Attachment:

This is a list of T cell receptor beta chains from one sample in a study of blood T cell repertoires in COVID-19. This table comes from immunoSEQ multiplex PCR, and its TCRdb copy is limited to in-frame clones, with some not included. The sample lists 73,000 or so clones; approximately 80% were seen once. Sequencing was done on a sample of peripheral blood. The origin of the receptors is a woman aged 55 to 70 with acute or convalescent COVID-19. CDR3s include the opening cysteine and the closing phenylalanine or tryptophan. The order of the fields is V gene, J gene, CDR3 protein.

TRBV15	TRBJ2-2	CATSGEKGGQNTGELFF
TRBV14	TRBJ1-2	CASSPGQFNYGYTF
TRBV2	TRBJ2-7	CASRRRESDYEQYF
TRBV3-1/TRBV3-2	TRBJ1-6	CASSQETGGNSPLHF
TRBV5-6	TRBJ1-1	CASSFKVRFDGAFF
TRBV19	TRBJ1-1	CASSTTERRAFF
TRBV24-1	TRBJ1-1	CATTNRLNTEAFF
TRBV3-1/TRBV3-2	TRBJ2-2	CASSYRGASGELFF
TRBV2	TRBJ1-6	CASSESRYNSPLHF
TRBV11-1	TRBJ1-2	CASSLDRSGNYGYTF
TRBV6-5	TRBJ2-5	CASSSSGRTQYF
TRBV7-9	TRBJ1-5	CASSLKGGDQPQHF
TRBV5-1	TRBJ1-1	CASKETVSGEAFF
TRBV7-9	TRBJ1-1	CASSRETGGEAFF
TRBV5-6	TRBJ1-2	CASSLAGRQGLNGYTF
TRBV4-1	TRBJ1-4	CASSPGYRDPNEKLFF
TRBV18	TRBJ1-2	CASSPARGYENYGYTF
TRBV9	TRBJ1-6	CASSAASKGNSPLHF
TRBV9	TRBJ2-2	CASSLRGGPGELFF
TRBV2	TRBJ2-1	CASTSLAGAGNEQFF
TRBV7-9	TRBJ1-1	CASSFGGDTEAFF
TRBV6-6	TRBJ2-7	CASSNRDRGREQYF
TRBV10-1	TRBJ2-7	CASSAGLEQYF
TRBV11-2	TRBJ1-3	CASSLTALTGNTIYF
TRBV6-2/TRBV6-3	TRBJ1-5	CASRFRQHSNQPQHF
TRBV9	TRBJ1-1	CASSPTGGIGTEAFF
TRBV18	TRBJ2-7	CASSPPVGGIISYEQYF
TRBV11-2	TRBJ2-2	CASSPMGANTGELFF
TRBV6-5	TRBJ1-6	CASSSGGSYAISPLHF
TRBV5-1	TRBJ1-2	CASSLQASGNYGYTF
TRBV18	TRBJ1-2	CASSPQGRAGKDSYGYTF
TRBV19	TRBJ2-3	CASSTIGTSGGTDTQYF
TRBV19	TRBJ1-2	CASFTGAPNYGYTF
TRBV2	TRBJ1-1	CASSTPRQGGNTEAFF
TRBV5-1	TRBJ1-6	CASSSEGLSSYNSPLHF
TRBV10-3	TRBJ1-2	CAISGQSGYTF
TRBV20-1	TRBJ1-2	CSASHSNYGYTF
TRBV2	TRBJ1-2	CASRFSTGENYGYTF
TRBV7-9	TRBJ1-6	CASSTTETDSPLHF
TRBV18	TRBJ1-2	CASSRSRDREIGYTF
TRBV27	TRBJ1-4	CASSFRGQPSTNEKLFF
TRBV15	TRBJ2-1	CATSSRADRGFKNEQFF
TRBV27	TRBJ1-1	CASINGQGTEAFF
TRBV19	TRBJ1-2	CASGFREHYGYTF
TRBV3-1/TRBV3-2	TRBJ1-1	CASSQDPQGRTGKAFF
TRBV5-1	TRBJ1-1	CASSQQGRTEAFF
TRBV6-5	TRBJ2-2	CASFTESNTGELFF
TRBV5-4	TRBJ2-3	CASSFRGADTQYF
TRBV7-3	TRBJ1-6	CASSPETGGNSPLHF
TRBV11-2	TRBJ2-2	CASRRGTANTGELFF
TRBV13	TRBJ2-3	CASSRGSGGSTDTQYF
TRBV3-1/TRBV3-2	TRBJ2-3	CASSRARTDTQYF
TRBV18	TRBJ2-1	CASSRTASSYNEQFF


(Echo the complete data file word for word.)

This is a list of T cell receptor beta chains from one sample in a study of blood T cell repertoires in COVID-19. This table comes from immunoSEQ multiplex PCR, and its TCRdb copy is limited to in-frame clones, with some not included. The sample lists 73,000 or so clones; approximately 80% were seen once. Sequencing was done on a sample of peripheral blood. The origin of the receptors is a woman aged 55 to 70 with acute or convalescent COVID-19. CDR3s include the opening cysteine and the closing phenylalanine or tryptophan. The order of the fields is V gene, J gene, CDR3 protein.

TRBV15	TRBJ2-2	CATSGEKGGQNTGELFF
TRBV14	TRBJ1-2	CASSPGQFNYGYTF
TRBV2	TRBJ2-7	CASRRRESDYEQYF
TRBV3-1/TRBV3-2	TRBJ1-6	CASSQETGGNSPLHF
TRBV5-6	TRBJ1-1	CASSFKVRFDGAFF
TRBV19	TRBJ1-1	CASSTTERRAFF
TRBV24-1	TRBJ1-1	CATTNRLNTEAFF
TRBV3-1/TRBV3-2	TRBJ2-2	CASSYRGASGELFF
TRBV2	TRBJ1-6	CASSESRYNSPLHF
TRBV11-1	TRBJ1-2	CASSLDRSGNYGYTF
TRBV6-5	TRBJ2-5	CASSSSGRTQYF
TRBV7-9	TRBJ1-5	CASSLKGGDQPQHF
TRBV5-1	TRBJ1-1	CASKETVSGEAFF
TRBV7-9	TRBJ1-1	CASSRETGGEAFF
TRBV5-6	TRBJ1-2	CASSLAGRQGLNGYTF
TRBV4-1	TRBJ1-4	CASSPGYRDPNEKLFF
TRBV18	TRBJ1-2	CASSPARGYENYGYTF
TRBV9	TRBJ1-6	CASSAASKGNSPLHF
TRBV9	TRBJ2-2	CASSLRGGPGELFF
TRBV2	TRBJ2-1	CASTSLAGAGNEQFF
TRBV7-9	TRBJ1-1	CASSFGGDTEAFF
TRBV6-6	TRBJ2-7	CASSNRDRGREQYF
TRBV10-1	TRBJ2-7	CASSAGLEQYF
TRBV11-2	TRBJ1-3	CASSLTALTGNTIYF
TRBV6-2/TRBV6-3	TRBJ1-5	CASRFRQHSNQPQHF
TRBV9	TRBJ1-1	CASSPTGGIGTEAFF
TRBV18	TRBJ2-7	CASSPPVGGIISYEQYF
TRBV11-2	TRBJ2-2	CASSPMGANTGELFF
TRBV6-5	TRBJ1-6	CASSSGGSYAISPLHF
TRBV5-1	TRBJ1-2	CASSLQASGNYGYTF
TRBV18	TRBJ1-2	CASSPQGRAGKDSYGYTF
TRBV19	TRBJ2-3	CASSTIGTSGGTDTQYF
TRBV19	TRBJ1-2	CASFTGAPNYGYTF
TRBV2	TRBJ1-1	CASSTPRQGGNTEAFF
TRBV5-1	TRBJ1-6	CASSSEGLSSYNSPLHF
TRBV10-3	TRBJ1-2	CAISGQSGYTF
TRBV20-1	TRBJ1-2	CSASHSNYGYTF
TRBV2	TRBJ1-2	CASRFSTGENYGYTF
TRBV7-9	TRBJ1-6	CASSTTETDSPLHF
TRBV18	TRBJ1-2	CASSRSRDREIGYTF
TRBV27	TRBJ1-4	CASSFRGQPSTNEKLFF
TRBV15	TRBJ2-1	CATSSRADRGFKNEQFF
TRBV27	TRBJ1-1	CASINGQGTEAFF
TRBV19	TRBJ1-2	CASGFREHYGYTF
TRBV3-1/TRBV3-2	TRBJ1-1	CASSQDPQGRTGKAFF
TRBV5-1	TRBJ1-1	CASSQQGRTEAFF
TRBV6-5	TRBJ2-2	CASFTESNTGELFF
TRBV5-4	TRBJ2-3	CASSFRGADTQYF
TRBV7-3	TRBJ1-6	CASSPETGGNSPLHF
TRBV11-2	TRBJ2-2	CASRRGTANTGELFF
TRBV13	TRBJ2-3	CASSRGSGGSTDTQYF
TRBV3-1/TRBV3-2	TRBJ2-3	CASSRARTDTQYF
TRBV18	TRBJ2-1	CASSRTASSYNEQFF